Australia: The Land Where Time Began

A biography of the Australian continent 

Australian Glaciation - Carboniferous glaciations

It is believed there were at least 2 glacial periods in Australia, the first being during the Early Carboniferous, that possibly extended to the start of the Late Carboniferous. Evidence for this glaciation is found in the redeposited clasts in the New England area, northeastern New South Wales. These are believed to have resulted from montane glaciation associated with the uplift of the alpine chain. The next evidence for glaciation in Australia is found in many areas from the beginning of the Permian, the Asselian, possibly extending to the beginning of the next stage, the Sakmarian. Evidence for a number of major fluctuations in the Asselian have been found in Western Australia. The glaciation appears to have receded at the time of the global eustatic sealevel rise early in the Tastubian (the lower part of the Sakmarian). There is no known definite evidence of glaciation in Australia, or elsewhere, in the Permian. Evidence for the type of climate that prevailed in Australia for the period between the 2 glacial episodes, but evidence from South America and elsewhere suggests it may have been a warm period. Most evidence for the glaciation is in the form of debris deposited in the developing sedimentary basins of the time, and is of a wet-based type. It appears glaciers were active on the high country, but there is no evidence to indicate how far glaciers spread over low-lying areas. It is not known if a thick, Antarctic-type, ice sheet was present, but there is no known evidence suggesting it may have been.

A number of major climatic fluctuations occurred during the remainder of the Permian, at times there would have been seasonal ice and possibly including icebergs during the coldest periods (White, 1994).

The most widely represented of the older glacial periods occurred during the Late Palaeozoic or Permian. Ice sheets covered most of south and southeastern Australia for about 120 million years from about 280 Ma. In the east of the continent there was widespread volcanicity, and of the rest of the continent, there are suggested to have been glaciers in some places, and probably periglacial conditions over much of the remainder (Twidale & Campbell, 2005).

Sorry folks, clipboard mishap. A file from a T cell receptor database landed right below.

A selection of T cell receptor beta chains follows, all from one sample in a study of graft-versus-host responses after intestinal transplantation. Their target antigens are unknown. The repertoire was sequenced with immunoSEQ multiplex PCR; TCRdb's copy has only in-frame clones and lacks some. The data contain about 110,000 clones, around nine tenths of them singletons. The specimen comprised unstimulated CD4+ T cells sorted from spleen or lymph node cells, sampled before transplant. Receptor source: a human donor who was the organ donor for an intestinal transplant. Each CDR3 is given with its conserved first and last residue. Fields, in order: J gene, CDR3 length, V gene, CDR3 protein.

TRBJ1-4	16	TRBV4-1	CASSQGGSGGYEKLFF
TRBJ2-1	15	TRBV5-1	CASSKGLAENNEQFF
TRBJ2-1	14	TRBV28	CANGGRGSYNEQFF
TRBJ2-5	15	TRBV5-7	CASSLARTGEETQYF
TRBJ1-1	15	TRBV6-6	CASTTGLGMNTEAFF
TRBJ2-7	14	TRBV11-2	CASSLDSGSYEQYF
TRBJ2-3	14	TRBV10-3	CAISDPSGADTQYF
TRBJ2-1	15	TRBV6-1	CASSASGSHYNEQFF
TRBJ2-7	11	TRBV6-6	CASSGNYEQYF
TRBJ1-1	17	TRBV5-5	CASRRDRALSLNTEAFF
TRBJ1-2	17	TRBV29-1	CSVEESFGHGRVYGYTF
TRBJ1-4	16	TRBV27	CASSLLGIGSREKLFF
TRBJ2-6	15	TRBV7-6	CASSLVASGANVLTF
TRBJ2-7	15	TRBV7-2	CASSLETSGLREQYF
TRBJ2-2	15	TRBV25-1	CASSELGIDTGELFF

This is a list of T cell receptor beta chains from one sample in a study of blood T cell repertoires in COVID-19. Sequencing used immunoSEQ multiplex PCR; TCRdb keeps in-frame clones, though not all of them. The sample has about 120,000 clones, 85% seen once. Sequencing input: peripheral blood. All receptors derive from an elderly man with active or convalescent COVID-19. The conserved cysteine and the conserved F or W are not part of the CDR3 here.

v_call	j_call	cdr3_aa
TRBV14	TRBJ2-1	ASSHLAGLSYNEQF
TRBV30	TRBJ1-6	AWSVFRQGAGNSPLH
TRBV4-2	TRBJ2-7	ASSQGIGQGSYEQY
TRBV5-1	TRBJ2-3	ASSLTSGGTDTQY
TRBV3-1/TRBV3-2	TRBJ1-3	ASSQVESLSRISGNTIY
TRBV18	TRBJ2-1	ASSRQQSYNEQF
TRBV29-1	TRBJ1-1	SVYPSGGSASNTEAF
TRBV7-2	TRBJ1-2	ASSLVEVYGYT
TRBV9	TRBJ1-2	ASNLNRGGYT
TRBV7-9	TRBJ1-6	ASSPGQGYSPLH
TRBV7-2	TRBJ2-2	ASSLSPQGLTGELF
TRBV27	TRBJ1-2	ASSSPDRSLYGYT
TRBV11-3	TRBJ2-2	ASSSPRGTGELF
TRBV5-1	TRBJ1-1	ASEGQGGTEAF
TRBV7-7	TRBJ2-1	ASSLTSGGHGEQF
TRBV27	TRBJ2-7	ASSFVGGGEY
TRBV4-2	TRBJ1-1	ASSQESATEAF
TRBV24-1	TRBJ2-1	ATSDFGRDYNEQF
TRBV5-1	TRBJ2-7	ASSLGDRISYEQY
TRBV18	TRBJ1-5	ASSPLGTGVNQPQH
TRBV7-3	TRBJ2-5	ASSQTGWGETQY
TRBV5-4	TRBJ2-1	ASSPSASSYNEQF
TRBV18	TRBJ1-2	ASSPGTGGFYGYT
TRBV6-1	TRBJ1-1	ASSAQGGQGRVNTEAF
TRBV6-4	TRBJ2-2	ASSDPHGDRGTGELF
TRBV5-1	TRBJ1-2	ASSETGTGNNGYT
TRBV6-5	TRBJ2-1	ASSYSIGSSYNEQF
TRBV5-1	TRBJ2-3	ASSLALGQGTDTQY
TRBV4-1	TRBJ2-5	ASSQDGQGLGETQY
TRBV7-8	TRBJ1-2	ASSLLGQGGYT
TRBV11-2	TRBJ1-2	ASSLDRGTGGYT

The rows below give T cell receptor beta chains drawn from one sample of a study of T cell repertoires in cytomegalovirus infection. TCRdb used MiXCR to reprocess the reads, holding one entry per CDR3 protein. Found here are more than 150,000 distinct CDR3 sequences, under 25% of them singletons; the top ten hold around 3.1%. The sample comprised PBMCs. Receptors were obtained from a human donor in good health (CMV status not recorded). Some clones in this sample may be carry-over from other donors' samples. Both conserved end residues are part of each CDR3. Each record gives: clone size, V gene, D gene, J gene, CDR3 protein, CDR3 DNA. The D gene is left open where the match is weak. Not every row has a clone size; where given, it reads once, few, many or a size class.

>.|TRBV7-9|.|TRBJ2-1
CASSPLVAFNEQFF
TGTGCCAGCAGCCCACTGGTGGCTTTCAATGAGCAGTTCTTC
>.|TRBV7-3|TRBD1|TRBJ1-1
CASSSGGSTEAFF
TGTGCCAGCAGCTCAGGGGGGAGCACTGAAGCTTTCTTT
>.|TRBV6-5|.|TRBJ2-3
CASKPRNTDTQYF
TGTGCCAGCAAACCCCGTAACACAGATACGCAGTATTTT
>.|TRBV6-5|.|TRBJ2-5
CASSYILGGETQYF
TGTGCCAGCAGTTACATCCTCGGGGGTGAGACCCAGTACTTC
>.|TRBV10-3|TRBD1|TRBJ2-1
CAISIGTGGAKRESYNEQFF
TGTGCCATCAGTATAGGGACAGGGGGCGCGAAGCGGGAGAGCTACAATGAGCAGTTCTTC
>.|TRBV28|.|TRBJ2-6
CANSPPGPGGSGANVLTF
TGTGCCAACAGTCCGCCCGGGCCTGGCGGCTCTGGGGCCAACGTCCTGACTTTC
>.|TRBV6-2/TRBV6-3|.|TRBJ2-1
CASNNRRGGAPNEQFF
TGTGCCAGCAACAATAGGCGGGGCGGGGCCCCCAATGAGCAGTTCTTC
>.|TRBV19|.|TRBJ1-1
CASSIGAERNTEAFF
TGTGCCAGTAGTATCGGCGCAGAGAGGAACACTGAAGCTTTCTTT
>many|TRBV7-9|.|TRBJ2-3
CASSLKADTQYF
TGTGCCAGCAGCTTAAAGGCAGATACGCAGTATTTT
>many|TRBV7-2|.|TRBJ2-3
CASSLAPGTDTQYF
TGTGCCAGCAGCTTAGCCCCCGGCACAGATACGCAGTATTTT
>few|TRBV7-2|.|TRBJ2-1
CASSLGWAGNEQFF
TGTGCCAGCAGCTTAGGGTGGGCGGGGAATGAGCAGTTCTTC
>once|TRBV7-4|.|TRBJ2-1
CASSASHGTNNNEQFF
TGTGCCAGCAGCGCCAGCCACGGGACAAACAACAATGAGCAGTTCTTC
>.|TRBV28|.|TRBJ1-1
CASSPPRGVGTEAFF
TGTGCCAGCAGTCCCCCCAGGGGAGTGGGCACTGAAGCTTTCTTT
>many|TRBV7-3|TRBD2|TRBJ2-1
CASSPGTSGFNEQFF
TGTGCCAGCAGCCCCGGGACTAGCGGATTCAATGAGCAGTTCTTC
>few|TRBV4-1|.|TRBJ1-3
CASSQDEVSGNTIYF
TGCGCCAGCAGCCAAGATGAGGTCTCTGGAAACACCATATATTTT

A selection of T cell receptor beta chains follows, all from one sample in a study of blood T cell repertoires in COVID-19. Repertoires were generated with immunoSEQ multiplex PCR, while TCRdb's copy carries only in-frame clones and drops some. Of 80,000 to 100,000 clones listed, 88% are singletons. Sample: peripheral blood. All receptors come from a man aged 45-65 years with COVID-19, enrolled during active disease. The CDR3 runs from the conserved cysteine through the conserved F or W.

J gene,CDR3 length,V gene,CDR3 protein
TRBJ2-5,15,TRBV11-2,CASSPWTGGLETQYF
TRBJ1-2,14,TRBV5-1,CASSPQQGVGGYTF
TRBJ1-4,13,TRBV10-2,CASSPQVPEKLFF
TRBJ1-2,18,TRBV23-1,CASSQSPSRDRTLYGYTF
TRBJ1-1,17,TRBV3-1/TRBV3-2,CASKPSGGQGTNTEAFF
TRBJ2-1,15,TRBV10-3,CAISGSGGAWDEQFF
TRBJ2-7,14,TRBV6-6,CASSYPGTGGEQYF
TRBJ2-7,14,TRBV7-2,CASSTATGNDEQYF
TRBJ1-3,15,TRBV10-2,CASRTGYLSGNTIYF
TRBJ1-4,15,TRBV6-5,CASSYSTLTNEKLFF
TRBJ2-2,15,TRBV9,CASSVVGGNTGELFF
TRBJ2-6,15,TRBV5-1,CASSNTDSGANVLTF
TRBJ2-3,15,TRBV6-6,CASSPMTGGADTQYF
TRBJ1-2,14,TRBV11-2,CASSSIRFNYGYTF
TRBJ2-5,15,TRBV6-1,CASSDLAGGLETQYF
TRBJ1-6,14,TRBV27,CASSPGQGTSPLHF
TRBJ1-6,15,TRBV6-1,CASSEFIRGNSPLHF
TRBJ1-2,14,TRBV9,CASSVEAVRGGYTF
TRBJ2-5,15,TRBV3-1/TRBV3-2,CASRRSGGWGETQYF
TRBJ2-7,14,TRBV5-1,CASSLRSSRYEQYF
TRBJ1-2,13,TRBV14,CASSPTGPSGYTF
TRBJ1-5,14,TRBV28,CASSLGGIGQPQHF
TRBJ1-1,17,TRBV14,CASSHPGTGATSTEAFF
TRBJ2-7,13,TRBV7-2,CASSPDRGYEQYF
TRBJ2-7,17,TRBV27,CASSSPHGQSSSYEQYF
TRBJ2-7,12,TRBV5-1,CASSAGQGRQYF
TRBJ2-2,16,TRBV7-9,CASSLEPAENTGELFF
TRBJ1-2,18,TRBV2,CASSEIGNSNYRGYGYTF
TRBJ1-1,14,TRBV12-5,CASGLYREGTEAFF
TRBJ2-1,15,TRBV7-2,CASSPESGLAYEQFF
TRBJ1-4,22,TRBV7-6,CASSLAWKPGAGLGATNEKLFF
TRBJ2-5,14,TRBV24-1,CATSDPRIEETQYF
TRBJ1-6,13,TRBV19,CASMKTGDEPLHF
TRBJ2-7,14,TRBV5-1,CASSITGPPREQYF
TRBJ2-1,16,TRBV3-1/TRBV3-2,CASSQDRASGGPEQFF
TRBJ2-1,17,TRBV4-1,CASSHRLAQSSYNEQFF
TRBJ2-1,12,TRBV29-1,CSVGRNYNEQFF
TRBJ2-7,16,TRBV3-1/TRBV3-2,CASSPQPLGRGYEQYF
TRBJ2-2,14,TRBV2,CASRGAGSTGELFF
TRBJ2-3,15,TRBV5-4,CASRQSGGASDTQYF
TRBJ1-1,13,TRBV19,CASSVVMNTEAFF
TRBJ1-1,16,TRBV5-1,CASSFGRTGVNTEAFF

Evidence of this glacial event can be seen in the glaciated pavements of the Inman Valley, South Australia, Bacchus Marsh, Victoria, and in eastern New South Wales. On top of Black Cliff, Hallett Cove, several kilometres to the south of Adelaide, there is a glaciated pavement with associated erratics. It, and the glacial or fluvioglacial strata that were exposed in the adjacent amphitheater, were found by W. Howchin to be overlain by a thin fossiliferous layer of marine limestone from the Pliocene. The striated pavement was exhumed from beneath glaciogene (deposited by melting ice) and marine beds.

At Black Cliff the deposits and forms are older than the Pliocene. The rocks the pavement is eroded in are of Precambrian age, and the glaciogene strata are above it. Evidence for large time scale multiglaciation, in the form of an erratic from the Sturtian glacial deposits exposed to the east is present on the black Cliff pavement, and there are other erratics of various granites of Early Palaeozoic age from areas to the southeast. At Cape Jervis, a few kilometres south of Hallett Cove, foraminifera were found in marine facies, interbedded with glaciogene strata, that were determined to be cold-water forms. This discovery confirmed that the pavement and glaciogene strata, that are of pre-Pliocene to post-Early Palaeozoic age, were of Permian age, allowing them to be correlated with the occurrences from the Late Palaeozoic of Victoria that had been stratigraphically determined.

A back marker for landscape development over wide areas of the Australian continent has been provided by glaciation of southern Australia during the Permian, the ice sheets having erased evidence of earlier landscapes, the only pre-glacial formations that are presently known from the areas that had been glaciated, such as the glaciated pavements, have been exhumed by weathering and erosion since the melting of the vast ice sheets (Twidale & Campbell, 2005).

  1. Neoproterozoic Australia
  2. Kimberly Region, Western Australia, Glaciation in the Late Neoproterozoic - an 17O


Sources & Further reading

  1. Mary E White, After the Greening, The Browning of Australia, Kangaroo Press, 1994
  2. Twidale, C.R. & Campbell, E.M., 2005, Australian Landforms: Understanding a Low, Flat, Arid, and Old Landscape, Rosenberg Publishing Pty Ltd.


Author: M. H. Monroe
Last updated 02/07/2013


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